Judge’s ruling keeps Ashjian’s Tea Party bid alive for U.S. Senate seat

CARSON CITY — A state judge Thursday dismissed a second lawsuit against the U.S. Senate bid of Tea Party of Nevada candidate Scott Ashjian, ruling a deadline for legal challenges expired months ago.

District Judge James Wilson issued his ruling from the bench following a 30-minute hearing. Wilson said deadlines for filing challenges against candidates or political parties expired in March and June.

Ashjian’s Tea Party of Nevada was formed in January. He collected names of 250 registered voters to get on the ballot.

But the Aug. 31 suit filed by members of Citizen Outreach, a conservative group headed by activist Chuck Muth, argued that as a minor party candidate, Ashjian also was required to submit signatures totaling 1 percent of votes casts in Nevada’s last U.S. House elections.

Other plaintiffs are Dan Burdish, another Citizen Outreach member; Independent American Party director Janine Hansen; and Debbie Landis, president of Anger is Brewing, an organization affiliated with the national Tea Party movement.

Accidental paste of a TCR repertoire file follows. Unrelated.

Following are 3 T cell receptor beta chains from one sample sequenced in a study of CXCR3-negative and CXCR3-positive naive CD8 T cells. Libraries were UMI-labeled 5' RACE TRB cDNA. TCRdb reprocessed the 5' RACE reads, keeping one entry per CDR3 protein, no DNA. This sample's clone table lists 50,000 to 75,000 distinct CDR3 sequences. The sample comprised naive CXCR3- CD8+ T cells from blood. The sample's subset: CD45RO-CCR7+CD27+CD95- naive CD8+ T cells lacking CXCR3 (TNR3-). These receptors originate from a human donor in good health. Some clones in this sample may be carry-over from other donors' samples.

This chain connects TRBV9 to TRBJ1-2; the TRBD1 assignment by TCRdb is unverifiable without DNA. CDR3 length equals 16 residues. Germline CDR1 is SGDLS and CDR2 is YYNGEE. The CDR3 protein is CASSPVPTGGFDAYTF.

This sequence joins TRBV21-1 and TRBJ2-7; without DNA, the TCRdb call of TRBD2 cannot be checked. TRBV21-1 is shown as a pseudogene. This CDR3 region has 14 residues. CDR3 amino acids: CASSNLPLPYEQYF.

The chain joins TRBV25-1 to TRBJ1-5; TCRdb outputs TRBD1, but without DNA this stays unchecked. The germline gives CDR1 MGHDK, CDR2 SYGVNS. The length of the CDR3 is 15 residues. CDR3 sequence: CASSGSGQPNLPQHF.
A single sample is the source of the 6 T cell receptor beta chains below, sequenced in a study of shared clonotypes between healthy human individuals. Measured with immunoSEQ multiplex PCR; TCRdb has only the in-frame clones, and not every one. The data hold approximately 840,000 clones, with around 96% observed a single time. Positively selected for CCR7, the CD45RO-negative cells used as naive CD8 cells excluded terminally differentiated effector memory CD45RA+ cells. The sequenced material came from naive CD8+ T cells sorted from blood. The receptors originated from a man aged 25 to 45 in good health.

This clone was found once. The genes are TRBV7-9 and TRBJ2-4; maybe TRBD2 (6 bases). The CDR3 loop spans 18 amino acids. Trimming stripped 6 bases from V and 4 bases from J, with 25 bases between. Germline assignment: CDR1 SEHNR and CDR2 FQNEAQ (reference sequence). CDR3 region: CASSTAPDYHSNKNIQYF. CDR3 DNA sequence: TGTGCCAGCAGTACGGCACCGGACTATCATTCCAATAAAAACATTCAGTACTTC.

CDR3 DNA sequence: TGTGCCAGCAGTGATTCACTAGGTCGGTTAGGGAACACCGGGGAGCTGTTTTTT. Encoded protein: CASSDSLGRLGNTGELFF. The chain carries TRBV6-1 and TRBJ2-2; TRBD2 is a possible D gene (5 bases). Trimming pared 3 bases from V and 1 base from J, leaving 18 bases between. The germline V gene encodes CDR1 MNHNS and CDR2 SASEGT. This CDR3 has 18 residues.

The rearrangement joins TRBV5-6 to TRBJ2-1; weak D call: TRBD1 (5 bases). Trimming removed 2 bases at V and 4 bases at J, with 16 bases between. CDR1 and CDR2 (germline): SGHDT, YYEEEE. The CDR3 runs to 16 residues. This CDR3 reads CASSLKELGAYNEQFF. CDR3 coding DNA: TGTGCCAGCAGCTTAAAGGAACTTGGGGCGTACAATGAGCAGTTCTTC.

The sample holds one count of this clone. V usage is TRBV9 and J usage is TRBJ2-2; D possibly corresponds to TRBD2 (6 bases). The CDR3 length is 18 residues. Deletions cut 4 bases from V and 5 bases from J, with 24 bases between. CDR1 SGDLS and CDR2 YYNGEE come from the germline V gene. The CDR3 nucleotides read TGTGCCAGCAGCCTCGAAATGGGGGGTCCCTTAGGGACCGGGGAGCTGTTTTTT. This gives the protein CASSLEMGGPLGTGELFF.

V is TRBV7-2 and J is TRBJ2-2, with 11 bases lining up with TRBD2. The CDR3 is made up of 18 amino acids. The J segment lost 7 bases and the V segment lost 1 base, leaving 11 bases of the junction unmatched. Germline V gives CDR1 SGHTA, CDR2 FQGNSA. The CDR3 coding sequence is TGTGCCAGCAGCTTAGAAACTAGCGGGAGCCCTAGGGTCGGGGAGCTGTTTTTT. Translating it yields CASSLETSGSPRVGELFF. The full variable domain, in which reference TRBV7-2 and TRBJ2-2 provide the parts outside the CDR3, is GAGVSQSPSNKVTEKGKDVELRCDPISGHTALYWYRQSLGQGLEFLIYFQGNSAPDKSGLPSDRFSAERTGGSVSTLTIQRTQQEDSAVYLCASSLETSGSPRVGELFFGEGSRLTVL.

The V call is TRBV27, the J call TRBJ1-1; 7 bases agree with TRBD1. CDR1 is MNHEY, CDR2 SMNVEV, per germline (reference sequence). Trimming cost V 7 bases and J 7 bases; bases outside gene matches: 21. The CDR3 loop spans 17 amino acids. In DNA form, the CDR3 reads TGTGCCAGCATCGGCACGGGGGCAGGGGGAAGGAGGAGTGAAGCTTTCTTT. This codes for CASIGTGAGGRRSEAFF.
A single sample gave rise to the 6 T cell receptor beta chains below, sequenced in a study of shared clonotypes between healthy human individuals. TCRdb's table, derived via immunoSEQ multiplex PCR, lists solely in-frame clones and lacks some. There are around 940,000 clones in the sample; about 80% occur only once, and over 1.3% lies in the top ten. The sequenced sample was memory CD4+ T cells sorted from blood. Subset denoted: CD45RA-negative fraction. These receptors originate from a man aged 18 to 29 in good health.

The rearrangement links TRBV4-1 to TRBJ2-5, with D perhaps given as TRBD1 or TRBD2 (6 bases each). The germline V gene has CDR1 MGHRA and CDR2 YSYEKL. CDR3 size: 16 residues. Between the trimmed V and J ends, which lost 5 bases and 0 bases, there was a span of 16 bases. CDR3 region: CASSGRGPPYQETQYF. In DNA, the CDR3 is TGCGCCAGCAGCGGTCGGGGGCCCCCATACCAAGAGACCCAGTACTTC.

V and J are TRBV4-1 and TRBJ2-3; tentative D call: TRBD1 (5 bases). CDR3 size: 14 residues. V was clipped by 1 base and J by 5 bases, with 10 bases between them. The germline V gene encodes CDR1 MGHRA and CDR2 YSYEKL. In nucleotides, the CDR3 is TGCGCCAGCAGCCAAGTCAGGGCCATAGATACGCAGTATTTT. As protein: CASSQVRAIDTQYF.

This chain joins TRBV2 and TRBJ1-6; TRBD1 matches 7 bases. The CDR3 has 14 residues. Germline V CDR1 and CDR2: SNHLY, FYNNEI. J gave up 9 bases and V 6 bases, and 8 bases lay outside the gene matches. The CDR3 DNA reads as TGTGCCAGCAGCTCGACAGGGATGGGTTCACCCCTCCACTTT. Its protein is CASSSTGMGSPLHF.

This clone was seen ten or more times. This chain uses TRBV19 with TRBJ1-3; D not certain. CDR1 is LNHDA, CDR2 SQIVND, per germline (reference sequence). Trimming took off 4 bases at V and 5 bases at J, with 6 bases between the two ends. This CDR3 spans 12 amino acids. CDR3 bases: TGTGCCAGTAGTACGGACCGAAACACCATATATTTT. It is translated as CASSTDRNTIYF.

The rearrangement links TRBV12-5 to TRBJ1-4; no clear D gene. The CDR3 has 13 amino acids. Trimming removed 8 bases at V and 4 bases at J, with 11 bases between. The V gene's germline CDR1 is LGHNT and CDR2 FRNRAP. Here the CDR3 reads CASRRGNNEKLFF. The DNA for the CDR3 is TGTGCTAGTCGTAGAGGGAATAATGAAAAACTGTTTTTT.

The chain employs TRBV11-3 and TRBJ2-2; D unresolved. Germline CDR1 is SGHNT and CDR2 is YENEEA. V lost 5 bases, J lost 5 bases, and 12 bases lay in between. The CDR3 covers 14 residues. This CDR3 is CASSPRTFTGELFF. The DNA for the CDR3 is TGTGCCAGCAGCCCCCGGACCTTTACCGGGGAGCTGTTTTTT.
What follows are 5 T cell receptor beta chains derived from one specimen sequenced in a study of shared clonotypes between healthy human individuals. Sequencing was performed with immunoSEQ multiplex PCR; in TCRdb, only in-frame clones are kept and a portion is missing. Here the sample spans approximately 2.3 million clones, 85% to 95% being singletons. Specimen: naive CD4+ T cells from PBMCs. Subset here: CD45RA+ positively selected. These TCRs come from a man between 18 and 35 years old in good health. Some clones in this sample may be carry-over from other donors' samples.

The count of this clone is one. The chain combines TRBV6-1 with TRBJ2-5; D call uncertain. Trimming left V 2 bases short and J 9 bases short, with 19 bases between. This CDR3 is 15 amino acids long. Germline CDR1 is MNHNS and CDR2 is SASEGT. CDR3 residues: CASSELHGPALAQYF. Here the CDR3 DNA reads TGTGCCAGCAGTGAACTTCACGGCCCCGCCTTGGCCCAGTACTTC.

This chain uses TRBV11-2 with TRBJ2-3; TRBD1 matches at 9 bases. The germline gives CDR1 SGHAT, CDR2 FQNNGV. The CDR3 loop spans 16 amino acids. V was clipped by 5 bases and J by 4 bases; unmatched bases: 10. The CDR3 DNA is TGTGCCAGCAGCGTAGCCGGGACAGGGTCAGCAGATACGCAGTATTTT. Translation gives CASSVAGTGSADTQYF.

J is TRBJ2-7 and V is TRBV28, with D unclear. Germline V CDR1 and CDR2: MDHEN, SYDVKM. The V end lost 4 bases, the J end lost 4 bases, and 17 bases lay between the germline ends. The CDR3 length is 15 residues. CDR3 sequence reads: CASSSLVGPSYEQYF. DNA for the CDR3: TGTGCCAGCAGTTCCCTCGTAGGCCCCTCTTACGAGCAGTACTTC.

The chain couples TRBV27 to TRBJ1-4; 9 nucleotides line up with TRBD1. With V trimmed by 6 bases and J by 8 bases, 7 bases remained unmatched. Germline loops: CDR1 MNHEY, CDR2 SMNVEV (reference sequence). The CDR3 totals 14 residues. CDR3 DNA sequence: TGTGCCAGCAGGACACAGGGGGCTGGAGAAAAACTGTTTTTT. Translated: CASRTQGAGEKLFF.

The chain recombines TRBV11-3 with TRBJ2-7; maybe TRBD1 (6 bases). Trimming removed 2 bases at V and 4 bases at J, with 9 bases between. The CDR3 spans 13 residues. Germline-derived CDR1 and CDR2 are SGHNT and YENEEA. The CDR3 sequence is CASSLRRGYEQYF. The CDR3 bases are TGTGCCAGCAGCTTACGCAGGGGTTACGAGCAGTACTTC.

Ashjian’s Senate candidacy is denounced by national and local Tea Party groups, who view him as an outsider trying to capitalized on the popularity of the conservative movement.

They also claim that his name appearing as a tea party candidate will benefit Democrat Harry Reid by siphoning votes from Republican Sharron Angle, who has been endorsed by the national Tea Party Express.

Plaintiff’s lawyer Craig Mueller argued that secretary of state’s office delayed their legal filing by not responding sooner to a letter demanding Ashjian’s name be stricken from the ballot.

"They’re benefiting from their own lack of action," he said. The suit sought a court order directing the secretary of state to remove Ashjian’s name.

Ashjian’s lawyer, Allen Lichtenstein, countered that sending a letter to the secretary of state doesn’t equate to filing suit, and that it’s not up to that agency to file anything.

Deputy Attorney General Kevin Benson agreed, and said the deadline was March 29 to challenge a candidate and June 18 to contest a minor party.

"Obviously, they’re way past those deadlines," he said.

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